World health body eyes Pakistan anti-polio drive

Exodus from violence-stricken Pakistani region provide golden opportunity to vaccinate 150,000 children against polio, say health officials.

World health body eyes Pakistan anti-polio drive

World Bulletin / News Desk

As 150,000 children from Pakistan's restive North Waziristan continue to suffer hunger and disease amid an ongoing military operation against the Taliban, World Health Organization officials say the situation provides an opportunity to vaccinate them against polio.

With Pakistan being one of the only three countries after war-torn Afghanistan and Nigeria where polio remains endemic, North Waziristan is its worst-hit region, with 63 out of 82 polio cases being reported to date in 2014.

More than 400,000 residents have been displaced from the region, but the global health organization views the exodus as a golden opportunity to vaccinate against the disease, which would usually not be possible because of a ban against the health intervention enforced by the Taliban.

Dr Zubair Mufti, Pakistan's anti-polio program coordinator for the UN health body, said Monday: "The children of North Waziristan have not been vaccinated.

"It’s high time government agencies took advantage of this situation and worked to vaccinate these 150,000 children."

However, he said he did not consider the task to be without difficulty.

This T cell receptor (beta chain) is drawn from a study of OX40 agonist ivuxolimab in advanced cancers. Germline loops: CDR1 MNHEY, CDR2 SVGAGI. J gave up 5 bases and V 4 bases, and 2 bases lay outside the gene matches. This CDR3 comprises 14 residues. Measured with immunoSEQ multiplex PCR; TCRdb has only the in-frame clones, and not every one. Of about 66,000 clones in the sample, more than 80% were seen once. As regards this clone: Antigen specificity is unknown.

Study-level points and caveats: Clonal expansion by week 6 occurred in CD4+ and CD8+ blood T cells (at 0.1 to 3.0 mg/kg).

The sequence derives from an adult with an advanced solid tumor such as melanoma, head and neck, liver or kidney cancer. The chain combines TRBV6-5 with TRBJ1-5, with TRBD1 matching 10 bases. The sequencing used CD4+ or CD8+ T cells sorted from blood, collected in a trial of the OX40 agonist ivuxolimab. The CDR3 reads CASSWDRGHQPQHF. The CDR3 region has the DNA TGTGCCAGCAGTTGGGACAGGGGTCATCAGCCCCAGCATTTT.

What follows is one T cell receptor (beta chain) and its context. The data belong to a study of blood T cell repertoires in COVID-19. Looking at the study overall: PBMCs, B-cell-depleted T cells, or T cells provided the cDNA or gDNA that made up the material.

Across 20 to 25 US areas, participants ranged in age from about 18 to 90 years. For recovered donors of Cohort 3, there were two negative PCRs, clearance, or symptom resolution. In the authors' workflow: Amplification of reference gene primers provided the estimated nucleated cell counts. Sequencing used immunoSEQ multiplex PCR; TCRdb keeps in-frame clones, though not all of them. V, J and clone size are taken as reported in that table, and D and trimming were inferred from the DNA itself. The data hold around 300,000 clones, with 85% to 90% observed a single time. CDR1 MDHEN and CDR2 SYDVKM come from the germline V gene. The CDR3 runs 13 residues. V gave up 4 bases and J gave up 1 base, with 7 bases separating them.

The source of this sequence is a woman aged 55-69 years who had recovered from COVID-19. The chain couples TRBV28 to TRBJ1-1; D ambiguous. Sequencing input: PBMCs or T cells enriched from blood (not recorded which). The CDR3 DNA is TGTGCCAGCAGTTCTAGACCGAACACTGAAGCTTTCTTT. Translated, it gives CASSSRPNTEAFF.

"Children need to be vaccinated in four steps, which is not an easy task because a large number of displaced persons are not living in shelter camps," he said.

It is hard to locate children lodged in different areas and vaccinate them in the four stages necessary under the program, he added.

However, health experts say the bulk of displaced people are residing in three districts adjoining North Waziristan, which would make the task much easier.

Anti-polio vaccinators have been prevented from reaching various tribal areas following a ban imposed by the Taliban after a fake vaccination campaign was launched by local CIA agent Dr Shakil Afridi as a cover to track down slain al-Qaeda chief Osama bin Laden in the garrison city of Abbottabad in 2011.

Tribal groups also fear vaccinations could be used by foreign forces as a means to sterilize Muslim children.

Authorities say the ban imposed by rebel groups may affect more than 163,000 children below the age of five in the tribal region.

The polio virus affects 10 countries around the world.

Last Mod: 23 Haziran 2014, 15:50
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